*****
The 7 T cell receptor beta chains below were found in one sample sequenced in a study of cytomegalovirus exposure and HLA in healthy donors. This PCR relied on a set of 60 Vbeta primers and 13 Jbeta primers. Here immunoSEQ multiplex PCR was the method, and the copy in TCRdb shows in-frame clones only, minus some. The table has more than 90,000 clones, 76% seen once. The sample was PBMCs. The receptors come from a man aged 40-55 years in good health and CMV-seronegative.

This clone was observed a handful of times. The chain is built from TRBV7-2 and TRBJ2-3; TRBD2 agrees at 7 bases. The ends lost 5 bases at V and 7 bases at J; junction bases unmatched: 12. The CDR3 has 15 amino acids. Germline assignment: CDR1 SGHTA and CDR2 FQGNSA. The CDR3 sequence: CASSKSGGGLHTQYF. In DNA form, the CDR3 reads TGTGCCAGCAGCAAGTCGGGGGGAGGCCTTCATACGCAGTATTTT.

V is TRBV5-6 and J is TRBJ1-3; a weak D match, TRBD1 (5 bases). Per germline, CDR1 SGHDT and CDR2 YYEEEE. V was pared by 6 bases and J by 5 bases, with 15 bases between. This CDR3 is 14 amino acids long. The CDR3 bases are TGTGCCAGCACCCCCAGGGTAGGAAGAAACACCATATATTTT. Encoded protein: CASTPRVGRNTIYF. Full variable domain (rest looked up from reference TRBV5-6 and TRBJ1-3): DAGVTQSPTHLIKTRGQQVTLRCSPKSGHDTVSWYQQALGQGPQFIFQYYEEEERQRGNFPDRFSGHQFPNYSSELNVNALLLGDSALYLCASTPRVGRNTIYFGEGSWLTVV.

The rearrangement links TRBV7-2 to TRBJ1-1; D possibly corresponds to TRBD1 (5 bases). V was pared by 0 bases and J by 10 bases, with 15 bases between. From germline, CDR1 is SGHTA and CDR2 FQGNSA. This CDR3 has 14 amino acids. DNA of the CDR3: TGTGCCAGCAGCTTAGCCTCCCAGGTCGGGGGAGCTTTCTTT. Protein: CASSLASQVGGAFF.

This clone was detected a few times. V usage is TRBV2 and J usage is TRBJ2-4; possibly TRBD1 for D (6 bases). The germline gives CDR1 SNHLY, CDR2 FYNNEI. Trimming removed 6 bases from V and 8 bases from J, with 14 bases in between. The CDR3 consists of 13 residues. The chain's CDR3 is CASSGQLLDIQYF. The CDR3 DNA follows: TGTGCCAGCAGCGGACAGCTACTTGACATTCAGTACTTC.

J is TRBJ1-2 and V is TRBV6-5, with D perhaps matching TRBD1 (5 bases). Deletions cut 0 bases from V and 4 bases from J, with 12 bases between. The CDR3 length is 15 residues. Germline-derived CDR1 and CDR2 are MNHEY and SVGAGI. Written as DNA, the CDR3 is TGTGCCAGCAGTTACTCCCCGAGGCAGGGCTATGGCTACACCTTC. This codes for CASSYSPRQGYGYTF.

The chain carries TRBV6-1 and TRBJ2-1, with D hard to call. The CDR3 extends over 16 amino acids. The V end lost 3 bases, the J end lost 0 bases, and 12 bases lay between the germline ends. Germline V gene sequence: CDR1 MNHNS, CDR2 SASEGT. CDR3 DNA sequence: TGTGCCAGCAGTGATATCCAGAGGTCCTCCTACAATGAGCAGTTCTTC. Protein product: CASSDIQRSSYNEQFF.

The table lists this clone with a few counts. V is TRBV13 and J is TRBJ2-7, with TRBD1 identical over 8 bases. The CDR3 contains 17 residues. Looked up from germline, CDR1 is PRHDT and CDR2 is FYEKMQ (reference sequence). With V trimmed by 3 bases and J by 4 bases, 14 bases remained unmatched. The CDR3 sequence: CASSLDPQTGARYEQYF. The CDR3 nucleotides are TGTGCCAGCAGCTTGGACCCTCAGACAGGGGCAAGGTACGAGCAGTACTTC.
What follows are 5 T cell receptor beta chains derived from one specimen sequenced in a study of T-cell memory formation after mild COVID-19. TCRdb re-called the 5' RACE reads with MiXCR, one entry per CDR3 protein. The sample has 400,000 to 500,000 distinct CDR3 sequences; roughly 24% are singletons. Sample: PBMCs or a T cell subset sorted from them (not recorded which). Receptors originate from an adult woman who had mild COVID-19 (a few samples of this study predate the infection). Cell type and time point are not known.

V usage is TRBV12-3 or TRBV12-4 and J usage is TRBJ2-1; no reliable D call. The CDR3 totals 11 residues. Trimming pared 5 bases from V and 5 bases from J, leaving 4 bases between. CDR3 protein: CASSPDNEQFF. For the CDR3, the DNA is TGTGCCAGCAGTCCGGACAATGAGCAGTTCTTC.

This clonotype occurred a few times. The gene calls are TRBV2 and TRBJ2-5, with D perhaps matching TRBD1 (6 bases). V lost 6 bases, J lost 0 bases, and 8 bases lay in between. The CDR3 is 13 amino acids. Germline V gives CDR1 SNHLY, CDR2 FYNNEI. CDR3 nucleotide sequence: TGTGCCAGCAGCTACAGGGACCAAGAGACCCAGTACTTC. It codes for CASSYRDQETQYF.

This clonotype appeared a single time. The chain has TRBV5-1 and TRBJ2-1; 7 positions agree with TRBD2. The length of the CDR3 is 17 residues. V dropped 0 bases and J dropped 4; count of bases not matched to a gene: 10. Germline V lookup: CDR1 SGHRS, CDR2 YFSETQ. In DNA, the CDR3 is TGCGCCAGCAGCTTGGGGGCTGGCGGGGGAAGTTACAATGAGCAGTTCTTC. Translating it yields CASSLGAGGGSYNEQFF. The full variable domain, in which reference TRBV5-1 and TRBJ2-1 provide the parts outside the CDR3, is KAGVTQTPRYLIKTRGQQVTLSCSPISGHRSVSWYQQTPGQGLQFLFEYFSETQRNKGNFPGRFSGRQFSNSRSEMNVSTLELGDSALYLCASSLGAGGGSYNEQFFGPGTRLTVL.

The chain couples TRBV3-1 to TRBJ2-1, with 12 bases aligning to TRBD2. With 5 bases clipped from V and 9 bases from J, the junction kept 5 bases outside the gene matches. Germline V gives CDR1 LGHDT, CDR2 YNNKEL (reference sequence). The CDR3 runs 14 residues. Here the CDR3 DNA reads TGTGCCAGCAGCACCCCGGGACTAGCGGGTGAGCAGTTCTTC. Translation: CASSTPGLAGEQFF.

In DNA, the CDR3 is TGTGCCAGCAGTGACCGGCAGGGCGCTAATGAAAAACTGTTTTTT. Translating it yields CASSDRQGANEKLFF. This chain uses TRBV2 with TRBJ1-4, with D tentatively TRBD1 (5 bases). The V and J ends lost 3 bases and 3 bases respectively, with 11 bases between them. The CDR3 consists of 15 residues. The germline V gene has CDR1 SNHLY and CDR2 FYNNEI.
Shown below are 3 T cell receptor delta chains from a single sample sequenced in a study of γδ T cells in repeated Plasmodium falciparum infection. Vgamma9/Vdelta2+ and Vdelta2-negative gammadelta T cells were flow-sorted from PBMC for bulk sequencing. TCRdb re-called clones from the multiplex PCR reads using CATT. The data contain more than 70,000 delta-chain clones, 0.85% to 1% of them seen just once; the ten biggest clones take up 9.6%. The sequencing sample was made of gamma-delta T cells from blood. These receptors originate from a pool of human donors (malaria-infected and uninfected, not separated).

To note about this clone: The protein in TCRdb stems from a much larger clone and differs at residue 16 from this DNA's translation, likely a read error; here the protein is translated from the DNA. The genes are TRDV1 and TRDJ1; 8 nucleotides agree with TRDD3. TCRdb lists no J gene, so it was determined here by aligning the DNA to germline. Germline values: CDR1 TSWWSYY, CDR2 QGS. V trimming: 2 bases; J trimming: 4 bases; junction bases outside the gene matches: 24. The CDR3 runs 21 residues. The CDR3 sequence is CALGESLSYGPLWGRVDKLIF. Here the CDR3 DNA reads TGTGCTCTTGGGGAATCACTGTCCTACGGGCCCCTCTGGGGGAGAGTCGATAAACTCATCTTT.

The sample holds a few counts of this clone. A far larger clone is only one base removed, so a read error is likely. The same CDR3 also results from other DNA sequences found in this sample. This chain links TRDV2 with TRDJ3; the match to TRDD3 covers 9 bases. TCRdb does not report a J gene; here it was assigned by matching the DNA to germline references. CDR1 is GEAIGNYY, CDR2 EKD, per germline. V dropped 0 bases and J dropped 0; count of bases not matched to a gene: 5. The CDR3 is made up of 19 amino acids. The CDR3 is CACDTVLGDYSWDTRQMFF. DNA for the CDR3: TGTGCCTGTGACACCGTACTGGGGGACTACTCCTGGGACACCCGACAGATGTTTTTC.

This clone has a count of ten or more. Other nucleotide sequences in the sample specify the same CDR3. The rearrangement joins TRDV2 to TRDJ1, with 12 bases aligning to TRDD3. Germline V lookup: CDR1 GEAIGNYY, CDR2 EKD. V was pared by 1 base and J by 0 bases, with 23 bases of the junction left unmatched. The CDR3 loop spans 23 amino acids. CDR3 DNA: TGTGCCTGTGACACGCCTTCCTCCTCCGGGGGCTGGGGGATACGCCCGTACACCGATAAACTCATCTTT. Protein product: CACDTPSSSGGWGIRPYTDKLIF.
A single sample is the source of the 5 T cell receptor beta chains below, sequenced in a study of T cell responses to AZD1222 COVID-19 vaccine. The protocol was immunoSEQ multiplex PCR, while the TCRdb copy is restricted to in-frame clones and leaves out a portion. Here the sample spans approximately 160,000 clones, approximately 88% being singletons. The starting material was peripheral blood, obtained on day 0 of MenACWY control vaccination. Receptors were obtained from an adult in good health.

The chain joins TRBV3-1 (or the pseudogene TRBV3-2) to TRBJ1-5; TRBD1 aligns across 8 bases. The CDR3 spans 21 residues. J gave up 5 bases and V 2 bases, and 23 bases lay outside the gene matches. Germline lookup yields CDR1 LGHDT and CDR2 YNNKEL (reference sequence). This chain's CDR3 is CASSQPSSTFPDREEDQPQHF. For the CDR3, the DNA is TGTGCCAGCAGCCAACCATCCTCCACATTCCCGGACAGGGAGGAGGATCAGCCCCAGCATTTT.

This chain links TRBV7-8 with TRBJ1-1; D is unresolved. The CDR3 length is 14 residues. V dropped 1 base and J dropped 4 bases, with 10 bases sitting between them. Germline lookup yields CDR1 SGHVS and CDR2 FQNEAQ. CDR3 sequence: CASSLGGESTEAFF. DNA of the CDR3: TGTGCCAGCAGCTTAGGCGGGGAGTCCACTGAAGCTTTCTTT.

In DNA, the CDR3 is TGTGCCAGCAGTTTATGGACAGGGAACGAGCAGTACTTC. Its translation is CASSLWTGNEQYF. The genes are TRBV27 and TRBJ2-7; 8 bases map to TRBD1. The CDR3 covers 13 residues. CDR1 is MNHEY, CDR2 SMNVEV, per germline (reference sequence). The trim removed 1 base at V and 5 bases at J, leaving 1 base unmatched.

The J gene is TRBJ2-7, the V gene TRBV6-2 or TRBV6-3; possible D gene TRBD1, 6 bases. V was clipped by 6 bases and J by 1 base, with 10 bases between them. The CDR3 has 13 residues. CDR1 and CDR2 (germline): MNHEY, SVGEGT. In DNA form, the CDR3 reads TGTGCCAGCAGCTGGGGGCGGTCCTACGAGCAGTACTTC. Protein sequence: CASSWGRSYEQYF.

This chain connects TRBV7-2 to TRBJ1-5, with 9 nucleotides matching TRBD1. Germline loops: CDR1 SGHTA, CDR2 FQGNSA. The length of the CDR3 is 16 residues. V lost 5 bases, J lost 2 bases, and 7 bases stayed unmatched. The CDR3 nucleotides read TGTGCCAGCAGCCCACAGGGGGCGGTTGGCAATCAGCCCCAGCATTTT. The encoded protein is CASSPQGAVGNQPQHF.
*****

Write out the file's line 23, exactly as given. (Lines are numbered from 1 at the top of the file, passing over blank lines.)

The J gene is TRBJ2-7, the V gene TRBV6-2 or TRBV6-3; possible D gene TRBD1, 6 bases. V was clipped by 6 bases and J by 1 base, with 10 bases between them. The CDR3 has 13 residues. CDR1 and CDR2 (germline): MNHEY, SVGEGT. In DNA form, the CDR3 reads TGTGCCAGCAGCTGGGGGCGGTCCTACGAGCAGTACTTC. Protein sequence: CASSWGRSYEQYF.